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Sinologist dedicated his life to Chinese culture

By Tao Duanfang | China Daily | Updated: 2019-10-21 07:56

Goran Malmqvist. [Photo from Web]

Editors' note: On Thursday, Goran Malmqvist, a renowned sinologist and member of the Nobel Prize for Literature committee, died at the age of 95.

Tao Duanfang, a columnist wrote at Beijing News:

Many people only know Malmqvist because the sinologist who mastered the Chinese language rendered support for Mo Yan to receive the Nobel Prize for Literature in 2012.

Actually, Malmqvist was an essential promoter of Chinese literature on the world stage. He lit the light and let the whole world recognize Chinese literature. His relationship with China started in 1946, when he started learning the Chinese language. He came to China as an intern two years later.

He had a deep understanding of China because he experienced the founding of the People's Republic of China, and he started translating Chinese literature works in 1965, when he was employed as a professor by Stockholm University.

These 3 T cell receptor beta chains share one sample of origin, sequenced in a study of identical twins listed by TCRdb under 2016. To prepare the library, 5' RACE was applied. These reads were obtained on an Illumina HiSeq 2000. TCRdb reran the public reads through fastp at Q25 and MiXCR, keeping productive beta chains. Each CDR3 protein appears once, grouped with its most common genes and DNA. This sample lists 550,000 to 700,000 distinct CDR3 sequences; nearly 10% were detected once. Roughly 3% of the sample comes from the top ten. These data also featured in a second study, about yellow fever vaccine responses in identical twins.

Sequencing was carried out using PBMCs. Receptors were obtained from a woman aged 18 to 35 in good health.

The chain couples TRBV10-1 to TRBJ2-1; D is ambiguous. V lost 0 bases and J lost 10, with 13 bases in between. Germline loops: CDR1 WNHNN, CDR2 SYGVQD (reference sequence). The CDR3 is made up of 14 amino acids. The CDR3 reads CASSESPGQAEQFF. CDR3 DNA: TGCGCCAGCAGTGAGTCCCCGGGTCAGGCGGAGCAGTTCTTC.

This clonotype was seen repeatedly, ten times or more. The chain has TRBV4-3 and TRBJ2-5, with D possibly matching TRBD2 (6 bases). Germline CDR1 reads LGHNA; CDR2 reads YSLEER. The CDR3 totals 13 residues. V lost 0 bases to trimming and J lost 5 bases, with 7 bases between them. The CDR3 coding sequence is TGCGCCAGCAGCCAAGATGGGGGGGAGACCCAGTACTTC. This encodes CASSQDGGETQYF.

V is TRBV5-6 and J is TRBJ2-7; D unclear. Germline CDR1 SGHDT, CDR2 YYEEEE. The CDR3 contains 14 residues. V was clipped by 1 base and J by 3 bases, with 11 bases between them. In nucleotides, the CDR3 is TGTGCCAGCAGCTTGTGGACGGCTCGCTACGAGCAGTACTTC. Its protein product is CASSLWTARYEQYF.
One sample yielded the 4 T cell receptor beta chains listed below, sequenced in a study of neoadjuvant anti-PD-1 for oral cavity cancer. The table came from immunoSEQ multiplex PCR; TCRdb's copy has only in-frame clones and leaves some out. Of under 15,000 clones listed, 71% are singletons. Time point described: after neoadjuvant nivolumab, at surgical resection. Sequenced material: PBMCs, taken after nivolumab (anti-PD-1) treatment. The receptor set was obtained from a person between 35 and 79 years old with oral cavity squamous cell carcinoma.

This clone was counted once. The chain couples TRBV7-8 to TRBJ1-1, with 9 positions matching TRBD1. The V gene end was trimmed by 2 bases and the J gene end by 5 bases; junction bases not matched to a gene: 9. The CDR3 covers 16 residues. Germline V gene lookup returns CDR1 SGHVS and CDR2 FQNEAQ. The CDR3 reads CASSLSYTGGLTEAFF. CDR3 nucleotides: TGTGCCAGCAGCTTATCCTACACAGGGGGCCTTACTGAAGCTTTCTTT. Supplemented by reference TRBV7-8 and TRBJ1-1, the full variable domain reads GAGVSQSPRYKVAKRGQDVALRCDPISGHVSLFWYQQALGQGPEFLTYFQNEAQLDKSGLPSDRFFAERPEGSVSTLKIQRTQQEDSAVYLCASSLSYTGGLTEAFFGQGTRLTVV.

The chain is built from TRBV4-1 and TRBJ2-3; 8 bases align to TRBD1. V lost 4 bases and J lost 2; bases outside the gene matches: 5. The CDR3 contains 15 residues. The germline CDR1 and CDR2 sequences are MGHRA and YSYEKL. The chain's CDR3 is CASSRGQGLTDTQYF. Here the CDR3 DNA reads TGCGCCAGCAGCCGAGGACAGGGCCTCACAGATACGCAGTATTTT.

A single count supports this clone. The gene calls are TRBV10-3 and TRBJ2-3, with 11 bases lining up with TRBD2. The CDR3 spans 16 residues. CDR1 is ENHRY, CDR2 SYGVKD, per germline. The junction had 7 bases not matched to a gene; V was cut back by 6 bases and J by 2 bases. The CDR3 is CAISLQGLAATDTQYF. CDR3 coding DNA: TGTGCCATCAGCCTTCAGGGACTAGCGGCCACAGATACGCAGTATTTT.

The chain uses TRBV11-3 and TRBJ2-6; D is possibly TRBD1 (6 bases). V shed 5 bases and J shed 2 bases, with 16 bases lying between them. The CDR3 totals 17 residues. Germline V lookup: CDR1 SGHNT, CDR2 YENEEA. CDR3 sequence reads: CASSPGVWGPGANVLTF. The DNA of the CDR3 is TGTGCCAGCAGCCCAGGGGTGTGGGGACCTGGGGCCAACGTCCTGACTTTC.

Many Western sinologists pay great attention to China's ancient literature works but tend to neglect the value of modern ones. Malmqvist is different because he paid attention to both. His translations are reader-friendly and they cover both ancient and modern texts. He had very good relations with many modern Chinese writers. It is fair to call him a master of modern Chinese literature studies.

In 1985, Malmqvist was elected a member of the Swedish Academy, making him the only one among all Nobel Prize for Literature committee members who had mastered the Chinese language. Since then, he has always been recommending Chinese writers and promoting good translations of their works.

In other words, Malmqvist was a bridge linking Chinese literature with that of the world, as well as a light guiding Chinese writers onto the world stage.

Malmqvist has been called a "son-in-law of China" because he married twice in life and both his wives are Chinese.

We mourn for Malmqvist's death, and hope there will be more efforts to cement the cultural bridge that he established.

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